Prof. Dr. Carlota Canalias , KTH-Royal Institute of Technology, Stockholm, Sweden
Recent advances in domain structuring in KTP for quantum technologies applications
Barkhausen-Bau, Room BAR I86c // Online Access below , Helmholtzstraße 18 , 01187 Dresden
The concept of quasi-phase-matching (QPM) was proposed in 1962, at the very beginning of the era of
lasers and nonlinear optics. However, it was not until the early 90’s, with the introduction of
periodically poled ferroelectrics by electric field poling that this concept gained practical significance.
The idea that the momentum mismatch of the interacting photons in a second-order interaction can
be compensated and, moreover, designed, has a great impact for applications in frequency conversion
of coherent light. Most commonly, QPM structures are implemented in bulk ferroelectric crystals by
periodically inverting the spontaneous polarization every coherence length. The efficiency of these
structures depends on the uniformity of the domain structure over the sample thickness and along the
propagation direction of the optical beam. The success of this technique critically depended on the
development of ferroelectric domain engineering to realize QPM devices in such materials as KTiOPO4
(KTP), LiNbO3 (LN) and LiTaO3. The fabrication technology for QPM structures in ferroelectric oxides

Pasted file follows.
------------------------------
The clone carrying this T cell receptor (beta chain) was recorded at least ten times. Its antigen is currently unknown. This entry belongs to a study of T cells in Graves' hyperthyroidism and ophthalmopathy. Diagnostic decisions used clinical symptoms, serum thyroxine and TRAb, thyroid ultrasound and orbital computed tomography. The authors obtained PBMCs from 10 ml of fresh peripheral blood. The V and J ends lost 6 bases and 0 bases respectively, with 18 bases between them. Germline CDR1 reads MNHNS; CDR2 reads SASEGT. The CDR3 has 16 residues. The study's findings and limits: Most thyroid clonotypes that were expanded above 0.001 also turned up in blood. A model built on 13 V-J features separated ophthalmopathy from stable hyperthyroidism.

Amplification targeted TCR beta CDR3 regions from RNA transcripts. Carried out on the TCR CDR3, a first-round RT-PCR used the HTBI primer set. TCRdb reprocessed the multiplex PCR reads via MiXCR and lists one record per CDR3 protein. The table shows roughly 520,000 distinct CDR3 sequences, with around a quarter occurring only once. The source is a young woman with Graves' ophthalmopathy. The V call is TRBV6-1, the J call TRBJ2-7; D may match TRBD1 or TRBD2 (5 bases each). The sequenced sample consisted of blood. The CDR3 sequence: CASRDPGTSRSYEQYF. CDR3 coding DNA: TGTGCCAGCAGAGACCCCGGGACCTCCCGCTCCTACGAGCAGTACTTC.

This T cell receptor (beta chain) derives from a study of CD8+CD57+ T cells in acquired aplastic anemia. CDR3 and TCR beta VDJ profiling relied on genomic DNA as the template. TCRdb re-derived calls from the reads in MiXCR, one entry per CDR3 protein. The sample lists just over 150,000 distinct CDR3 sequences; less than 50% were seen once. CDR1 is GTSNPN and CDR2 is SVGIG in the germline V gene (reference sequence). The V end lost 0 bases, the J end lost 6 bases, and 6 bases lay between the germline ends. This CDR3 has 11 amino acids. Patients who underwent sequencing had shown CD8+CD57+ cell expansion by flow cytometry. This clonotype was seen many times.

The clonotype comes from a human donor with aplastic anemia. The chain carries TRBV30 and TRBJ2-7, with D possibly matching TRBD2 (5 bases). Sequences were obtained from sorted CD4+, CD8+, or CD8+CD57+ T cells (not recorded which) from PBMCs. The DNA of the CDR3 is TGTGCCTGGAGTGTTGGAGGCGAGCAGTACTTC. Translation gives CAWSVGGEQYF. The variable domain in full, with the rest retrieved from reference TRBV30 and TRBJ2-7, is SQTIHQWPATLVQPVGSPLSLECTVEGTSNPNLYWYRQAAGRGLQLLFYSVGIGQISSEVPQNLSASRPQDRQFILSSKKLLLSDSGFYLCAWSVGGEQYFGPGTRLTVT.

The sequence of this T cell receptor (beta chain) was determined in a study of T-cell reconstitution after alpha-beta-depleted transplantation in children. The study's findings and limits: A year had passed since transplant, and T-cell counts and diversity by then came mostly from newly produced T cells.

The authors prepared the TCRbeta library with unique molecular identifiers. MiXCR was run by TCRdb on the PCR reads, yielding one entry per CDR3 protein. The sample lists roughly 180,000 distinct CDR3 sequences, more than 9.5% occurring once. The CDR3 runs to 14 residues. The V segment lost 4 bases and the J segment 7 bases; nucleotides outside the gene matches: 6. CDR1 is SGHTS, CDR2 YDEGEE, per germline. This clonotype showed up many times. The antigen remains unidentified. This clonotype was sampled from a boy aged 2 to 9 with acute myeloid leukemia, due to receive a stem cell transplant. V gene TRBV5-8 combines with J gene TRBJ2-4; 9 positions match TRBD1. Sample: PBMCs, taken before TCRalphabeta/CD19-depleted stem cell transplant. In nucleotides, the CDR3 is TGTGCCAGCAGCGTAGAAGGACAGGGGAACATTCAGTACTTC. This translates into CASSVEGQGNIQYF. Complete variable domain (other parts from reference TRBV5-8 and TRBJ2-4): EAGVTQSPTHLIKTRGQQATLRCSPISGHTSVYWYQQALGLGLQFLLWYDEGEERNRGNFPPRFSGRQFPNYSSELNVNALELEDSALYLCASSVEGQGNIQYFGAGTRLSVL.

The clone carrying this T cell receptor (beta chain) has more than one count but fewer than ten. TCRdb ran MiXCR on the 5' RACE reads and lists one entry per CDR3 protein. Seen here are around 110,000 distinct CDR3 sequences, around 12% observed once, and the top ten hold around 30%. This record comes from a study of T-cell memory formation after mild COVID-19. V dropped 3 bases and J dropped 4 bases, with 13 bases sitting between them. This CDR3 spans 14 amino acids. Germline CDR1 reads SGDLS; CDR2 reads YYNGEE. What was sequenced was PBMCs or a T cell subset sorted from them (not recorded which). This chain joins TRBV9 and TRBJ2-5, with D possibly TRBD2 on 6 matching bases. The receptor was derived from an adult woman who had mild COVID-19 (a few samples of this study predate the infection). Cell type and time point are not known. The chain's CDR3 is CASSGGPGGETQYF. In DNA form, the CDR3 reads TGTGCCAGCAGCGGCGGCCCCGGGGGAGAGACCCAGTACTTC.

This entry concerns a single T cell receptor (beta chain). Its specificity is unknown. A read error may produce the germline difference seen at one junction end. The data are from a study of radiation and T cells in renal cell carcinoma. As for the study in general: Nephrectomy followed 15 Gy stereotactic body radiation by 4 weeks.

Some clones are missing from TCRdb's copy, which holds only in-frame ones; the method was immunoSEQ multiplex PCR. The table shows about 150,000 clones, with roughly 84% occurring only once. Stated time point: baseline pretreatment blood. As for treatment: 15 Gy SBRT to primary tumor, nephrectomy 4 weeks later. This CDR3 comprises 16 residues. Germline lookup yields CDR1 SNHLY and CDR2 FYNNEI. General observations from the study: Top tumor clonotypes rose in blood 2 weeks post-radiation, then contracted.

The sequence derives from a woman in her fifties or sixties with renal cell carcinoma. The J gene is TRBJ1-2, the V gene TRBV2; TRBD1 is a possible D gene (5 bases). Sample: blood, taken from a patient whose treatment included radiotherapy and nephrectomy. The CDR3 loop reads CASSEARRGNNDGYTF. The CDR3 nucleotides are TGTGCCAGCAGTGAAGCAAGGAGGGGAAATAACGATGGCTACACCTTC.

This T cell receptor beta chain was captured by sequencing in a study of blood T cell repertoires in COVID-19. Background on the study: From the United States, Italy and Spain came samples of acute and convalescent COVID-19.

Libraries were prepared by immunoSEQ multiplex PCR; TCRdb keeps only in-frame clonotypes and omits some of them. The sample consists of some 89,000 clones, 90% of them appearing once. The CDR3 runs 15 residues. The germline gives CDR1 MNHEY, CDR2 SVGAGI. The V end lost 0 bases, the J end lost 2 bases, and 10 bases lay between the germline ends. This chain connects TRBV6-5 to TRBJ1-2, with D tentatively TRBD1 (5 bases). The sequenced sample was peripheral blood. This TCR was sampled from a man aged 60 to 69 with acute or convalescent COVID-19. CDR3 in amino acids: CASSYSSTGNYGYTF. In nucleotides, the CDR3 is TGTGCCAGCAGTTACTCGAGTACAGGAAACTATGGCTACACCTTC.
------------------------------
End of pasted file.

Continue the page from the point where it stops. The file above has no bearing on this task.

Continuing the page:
has by now matured enough to satisfy the needs of standard frequency-conversion schemes, especially
in low pulse-energy and in low-power applications. However, the QPM approach offers much more
capabilities provided that the structuring technology is capable of producing high-aspect ratio domainstructures,
especially for quantum technologies.
In this talk, I will review our work domain-structuring techniques for KTP isomorphs. I will present a
qualitative leap in periodic poling techniques that allows us to demonstrate devices and frequency
conversion schemes that were deemed unfeasible just a few years ago; and has allowed us to fabricate
bulk domain structures with feature sizes down to 200 nm. During the talk, I will discuss the material
properties that make these techniques feasible. I will also compare both the optical and ferroelectric
properties of LN and KTP. The current believe is that each material has its niche applications. Will this
assumption hold in the future?
Bio: Prof Canalias completed her master’s degree in physics from Universitat Autonoma de Barcelona
in 1999. She was awarded with a PhD degree from KTH-Royal Institute of Technology (Stockholm,
Sweden) in 2005. After a short time in industry, Carlota returned to KTH as an Assist. Prof in 2008. She
got a Full Professor position in 2018. Her research is devoted to engineering nonlinear optical materials
with tailored properties, developing of structuring technology, and characterization of the nonlinear
devices. She has a large network of international collaborations both with academia and industry. Her
research has been funded from the European Commission, European Defence Agency, European Space
Agency, Korean National Science Foundation (collaborative Global Research Networks), Göran
Gustafsson Foundation, Swedish Research Council, and Swedish Foundation for Strategic Research.
She coauthors more than 85 peer-reviewed journal publications. She has co-funded two spin-off
companies that commercialize her research results.
The meeting will also be streamed online: Zoom-Link